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Industry welcomes latest relaxation of COVID rules, but insists further government support is needed

By | Published on Tuesday 22 February 2022


The UK government yesterday formally announced the end of all remaining COVID restrictions in England. That move has been generally welcomed by the live music sector, though with the proviso that further government support for the industry will still be required. Some have also expressed concern that free COVID testing will be phased out from the start of April.

As expected, the government has confirmed that, from Thursday this week, the requirement for those who test positive for COVID-19 to self-isolate will simply become guidance, while those who have come into close contact with the virus who are vaccinated will no longer need to take daily COVID tests for the following week.

It’s all part of Prime Minister ‘Boris’ Johnson’s new “living with COVID” plan which, like most of the PM’s strategies, is based on that solid political theory that if everyone can just remain really optimistic, it will probably all turn out fine.

And – of course – if you make it harder for everyone to test whether they have COVID-19, it’s much easier to be in denial about the continued presence of the virus in wider society.

Even though with the further relaxation of COVID rules, arguably it’s more important than ever for people to do a COVID test when attending crowded events or coming into close contact with anyone who is clinically vulnerable. Those who are clinically vulnerable should still be able to access free tests after 1 Apr, though that’s not really the point, is it?

With that in mind, it’s been pointed out that – while it’s hoped that the further relaxation of COVID rules will help speed up the return to something nearing normal for the live sector – those in the music community who are clinically vulnerable will still likely need to avoid crowded venues and such like.

Indeed, that will become even more important as the official line for the population at large is that it’s now fine to be slack about COVID-19. All of which means, those people will still need government support.

Plus, of course, even once festivals, venues and other night-time businesses are back to full operations at full capacity, those companies still face many challenges after two years of lockdowns, cancellations and extra logistics. To that end, the live industry is still calling for extended and extra support schemes from the government.

All of these points were raised by reps of the music industry when responding to the government’s confirmation about its “living with COVID” plan yesterday.

The CEO of the Featured Artists Coalition, David Martin, said: “The removal of restrictions signals another step towards some normality for the music industry, however we remain concerned about artists and others in the sector who are clinically vulnerable and unable to return to live activity. Government must do more to support those who cannot work by extending access to COVID crisis funding to clinically vulnerable freelancers”.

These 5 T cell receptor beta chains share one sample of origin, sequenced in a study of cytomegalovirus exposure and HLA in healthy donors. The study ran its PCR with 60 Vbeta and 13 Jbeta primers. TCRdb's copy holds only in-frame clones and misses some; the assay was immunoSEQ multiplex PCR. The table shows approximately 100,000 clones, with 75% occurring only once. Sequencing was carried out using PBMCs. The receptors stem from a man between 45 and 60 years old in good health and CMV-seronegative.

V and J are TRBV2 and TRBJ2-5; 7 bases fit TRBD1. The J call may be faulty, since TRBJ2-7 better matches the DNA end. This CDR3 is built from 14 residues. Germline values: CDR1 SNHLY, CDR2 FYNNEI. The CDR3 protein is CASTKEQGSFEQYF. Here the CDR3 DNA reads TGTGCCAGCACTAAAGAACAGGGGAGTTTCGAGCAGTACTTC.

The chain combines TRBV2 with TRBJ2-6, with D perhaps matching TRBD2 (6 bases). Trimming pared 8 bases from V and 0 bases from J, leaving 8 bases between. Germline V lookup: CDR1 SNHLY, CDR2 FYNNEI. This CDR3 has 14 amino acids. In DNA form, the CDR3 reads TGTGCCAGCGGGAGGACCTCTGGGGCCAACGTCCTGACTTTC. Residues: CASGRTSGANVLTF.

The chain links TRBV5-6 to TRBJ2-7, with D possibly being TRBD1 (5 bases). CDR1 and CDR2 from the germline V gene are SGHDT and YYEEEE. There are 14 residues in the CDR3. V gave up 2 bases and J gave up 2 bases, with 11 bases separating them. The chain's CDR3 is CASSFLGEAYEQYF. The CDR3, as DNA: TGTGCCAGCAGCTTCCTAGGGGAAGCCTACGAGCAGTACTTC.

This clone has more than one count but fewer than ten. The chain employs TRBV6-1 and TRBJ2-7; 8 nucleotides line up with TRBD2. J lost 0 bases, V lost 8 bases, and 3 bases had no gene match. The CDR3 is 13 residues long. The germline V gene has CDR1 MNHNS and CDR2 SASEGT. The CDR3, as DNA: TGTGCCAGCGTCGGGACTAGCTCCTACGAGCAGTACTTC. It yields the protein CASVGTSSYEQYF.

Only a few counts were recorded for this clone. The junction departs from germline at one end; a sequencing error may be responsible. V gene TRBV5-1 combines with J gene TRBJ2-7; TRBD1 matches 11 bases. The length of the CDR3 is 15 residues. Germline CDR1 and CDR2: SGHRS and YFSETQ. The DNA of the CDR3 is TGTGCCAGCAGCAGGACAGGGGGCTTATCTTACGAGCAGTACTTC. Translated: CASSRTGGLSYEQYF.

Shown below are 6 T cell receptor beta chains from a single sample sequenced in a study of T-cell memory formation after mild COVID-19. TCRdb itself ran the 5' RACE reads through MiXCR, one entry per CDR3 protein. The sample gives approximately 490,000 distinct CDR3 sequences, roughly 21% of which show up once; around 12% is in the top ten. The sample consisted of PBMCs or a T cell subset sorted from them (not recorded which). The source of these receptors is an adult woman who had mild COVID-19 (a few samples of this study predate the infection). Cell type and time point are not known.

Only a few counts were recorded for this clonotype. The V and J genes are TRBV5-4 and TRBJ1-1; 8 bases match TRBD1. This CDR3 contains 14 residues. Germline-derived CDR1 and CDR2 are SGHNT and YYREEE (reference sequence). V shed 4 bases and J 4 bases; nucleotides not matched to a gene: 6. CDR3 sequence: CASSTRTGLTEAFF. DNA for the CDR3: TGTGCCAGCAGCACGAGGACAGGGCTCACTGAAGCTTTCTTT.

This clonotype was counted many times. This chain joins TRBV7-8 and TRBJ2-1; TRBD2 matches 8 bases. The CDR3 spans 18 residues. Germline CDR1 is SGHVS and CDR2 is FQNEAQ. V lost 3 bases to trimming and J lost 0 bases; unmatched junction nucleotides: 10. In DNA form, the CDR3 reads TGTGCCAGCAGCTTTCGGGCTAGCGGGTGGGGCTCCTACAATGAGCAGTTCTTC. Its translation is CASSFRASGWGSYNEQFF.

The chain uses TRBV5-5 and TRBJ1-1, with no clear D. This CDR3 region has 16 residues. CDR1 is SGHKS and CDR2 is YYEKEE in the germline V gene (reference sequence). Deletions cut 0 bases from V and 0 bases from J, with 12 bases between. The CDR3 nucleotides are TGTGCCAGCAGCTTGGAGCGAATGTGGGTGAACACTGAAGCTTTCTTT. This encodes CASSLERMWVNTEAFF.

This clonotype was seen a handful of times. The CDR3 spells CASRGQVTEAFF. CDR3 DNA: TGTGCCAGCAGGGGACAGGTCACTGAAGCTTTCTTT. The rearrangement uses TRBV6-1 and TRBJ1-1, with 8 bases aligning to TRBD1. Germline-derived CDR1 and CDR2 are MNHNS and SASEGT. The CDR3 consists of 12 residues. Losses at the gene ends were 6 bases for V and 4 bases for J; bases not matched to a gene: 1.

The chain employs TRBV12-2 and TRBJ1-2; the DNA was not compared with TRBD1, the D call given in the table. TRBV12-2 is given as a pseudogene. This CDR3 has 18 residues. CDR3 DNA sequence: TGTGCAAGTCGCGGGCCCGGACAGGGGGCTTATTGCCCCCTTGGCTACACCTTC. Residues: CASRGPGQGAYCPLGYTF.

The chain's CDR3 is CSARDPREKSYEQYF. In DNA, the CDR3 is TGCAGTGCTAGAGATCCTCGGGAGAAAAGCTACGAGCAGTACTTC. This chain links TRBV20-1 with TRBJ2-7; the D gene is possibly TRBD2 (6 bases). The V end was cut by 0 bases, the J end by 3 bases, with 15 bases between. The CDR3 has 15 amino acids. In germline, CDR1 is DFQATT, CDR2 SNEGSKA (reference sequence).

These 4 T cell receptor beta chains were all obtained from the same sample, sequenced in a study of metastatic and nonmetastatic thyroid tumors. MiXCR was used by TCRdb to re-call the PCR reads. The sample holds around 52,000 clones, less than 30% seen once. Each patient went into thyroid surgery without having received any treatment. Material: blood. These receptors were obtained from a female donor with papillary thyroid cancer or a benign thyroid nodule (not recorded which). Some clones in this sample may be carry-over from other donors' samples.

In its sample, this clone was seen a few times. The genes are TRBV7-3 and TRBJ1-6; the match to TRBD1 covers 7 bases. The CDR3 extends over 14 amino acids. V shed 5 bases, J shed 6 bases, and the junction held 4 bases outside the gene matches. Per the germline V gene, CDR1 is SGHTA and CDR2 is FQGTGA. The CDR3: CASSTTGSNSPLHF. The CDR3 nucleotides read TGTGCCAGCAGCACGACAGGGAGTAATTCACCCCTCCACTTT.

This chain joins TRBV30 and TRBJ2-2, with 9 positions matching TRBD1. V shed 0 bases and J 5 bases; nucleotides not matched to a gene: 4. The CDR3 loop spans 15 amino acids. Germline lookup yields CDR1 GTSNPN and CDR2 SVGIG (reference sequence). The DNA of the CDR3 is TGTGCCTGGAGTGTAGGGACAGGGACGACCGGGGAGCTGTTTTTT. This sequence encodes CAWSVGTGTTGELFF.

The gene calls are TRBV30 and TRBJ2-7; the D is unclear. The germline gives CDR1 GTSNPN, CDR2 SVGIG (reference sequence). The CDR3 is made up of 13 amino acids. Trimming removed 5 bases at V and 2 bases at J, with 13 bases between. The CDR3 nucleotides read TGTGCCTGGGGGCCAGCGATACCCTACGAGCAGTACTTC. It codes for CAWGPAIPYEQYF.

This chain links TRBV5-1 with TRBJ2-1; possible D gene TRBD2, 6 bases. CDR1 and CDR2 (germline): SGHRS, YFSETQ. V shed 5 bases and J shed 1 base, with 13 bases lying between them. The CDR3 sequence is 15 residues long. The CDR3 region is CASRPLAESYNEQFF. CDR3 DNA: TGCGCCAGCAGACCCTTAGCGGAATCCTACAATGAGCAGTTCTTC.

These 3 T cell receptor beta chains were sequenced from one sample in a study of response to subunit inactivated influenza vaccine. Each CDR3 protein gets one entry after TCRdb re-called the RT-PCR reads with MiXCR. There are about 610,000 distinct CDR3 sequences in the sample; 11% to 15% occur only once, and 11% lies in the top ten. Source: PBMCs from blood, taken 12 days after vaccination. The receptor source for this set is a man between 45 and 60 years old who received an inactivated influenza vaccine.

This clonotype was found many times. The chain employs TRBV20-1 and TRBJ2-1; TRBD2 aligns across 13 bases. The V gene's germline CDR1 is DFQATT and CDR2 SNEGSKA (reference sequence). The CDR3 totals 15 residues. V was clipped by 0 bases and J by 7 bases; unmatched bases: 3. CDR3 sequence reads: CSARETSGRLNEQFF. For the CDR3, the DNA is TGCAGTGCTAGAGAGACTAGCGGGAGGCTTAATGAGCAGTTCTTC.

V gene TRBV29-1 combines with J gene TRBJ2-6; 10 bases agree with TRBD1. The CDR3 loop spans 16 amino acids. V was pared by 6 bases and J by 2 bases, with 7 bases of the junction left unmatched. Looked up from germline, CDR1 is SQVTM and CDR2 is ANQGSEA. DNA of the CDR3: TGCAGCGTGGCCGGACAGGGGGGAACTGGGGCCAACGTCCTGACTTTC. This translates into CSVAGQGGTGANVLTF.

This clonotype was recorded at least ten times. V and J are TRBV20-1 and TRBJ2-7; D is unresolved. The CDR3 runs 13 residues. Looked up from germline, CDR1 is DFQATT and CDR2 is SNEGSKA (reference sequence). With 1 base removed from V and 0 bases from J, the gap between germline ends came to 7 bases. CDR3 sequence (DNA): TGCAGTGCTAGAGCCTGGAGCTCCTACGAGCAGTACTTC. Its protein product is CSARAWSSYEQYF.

“Our sector has published best practice guidance for making live activity as safe as possible”, he added. “It encourages artists, crew and fans to take lateral flow tests, so today’s news that access to free tests is to be scrapped is completely counter productive in our efforts to keep live music open. Evidence of a negative test still represents the best method of ensuring events operate safely and we would encourage their use even when not mandated”.

Greg Parmley, CEO of live sector trade group LIVE, said: “The end of COVID-19 restrictions represents a huge, welcome relief to the live music sector, which lost billions in revenue throughout the pandemic. But with spiralling costs and thousands of companies struggling with pandemic debt, it’s crucial that government does not abandon and set the sector adrift, just as it starts to tread water again”.

“We are calling for a reverse to the planned hike in VAT rates and the imminent end to business rates relief in order to avoid further business closures and job losses within our sector”, he added.

And Paul Reed, CEO of the Association Of Independent Festivals, said: “While we welcome legal restrictions around COVID-19 coming to an end and the prospect of a full capacity festival season, the effects of the pandemic are still being felt by the independent festival sector and the need for government action remains. With festival organisers facing crippling cost increases of up to 30% across operations and infrastructure, this is not back to business as usual for festivals, and it is not a case of ‘job done’ for ministers”.

“AIF reiterates its call”, he added, “for ongoing support from government in the form of continued VAT relief on festival tickets, to maintain the current reduced 12.5% rate on tickets beyond the end of March; and to also explore some form of government-backed loan scheme for suppliers to alleviate some of these pressures and encourage investment in the festival supply chain”.

Those calls were also echoed by Greg Marshall, General Manager of the Association For Electronic Music, who said: “AFEM welcomes the end of all legal COVID-19 regulations and the move to guidance announced in the UK today. However, the fragility of the chain of businesses and individuals which make up the electronic music club and events ecosystem needs to be recognised. Ongoing support measures will be required to ensure the recovery of this sector, in parallel with industry action to build consumer confidence and ensure a return of audience numbers to all event types in the long term”.

Reps from the Night Time Industries Association and Music Venues Trust had already spoken about the latest changes to COVID rules after they were previewed by ministers over the weekend.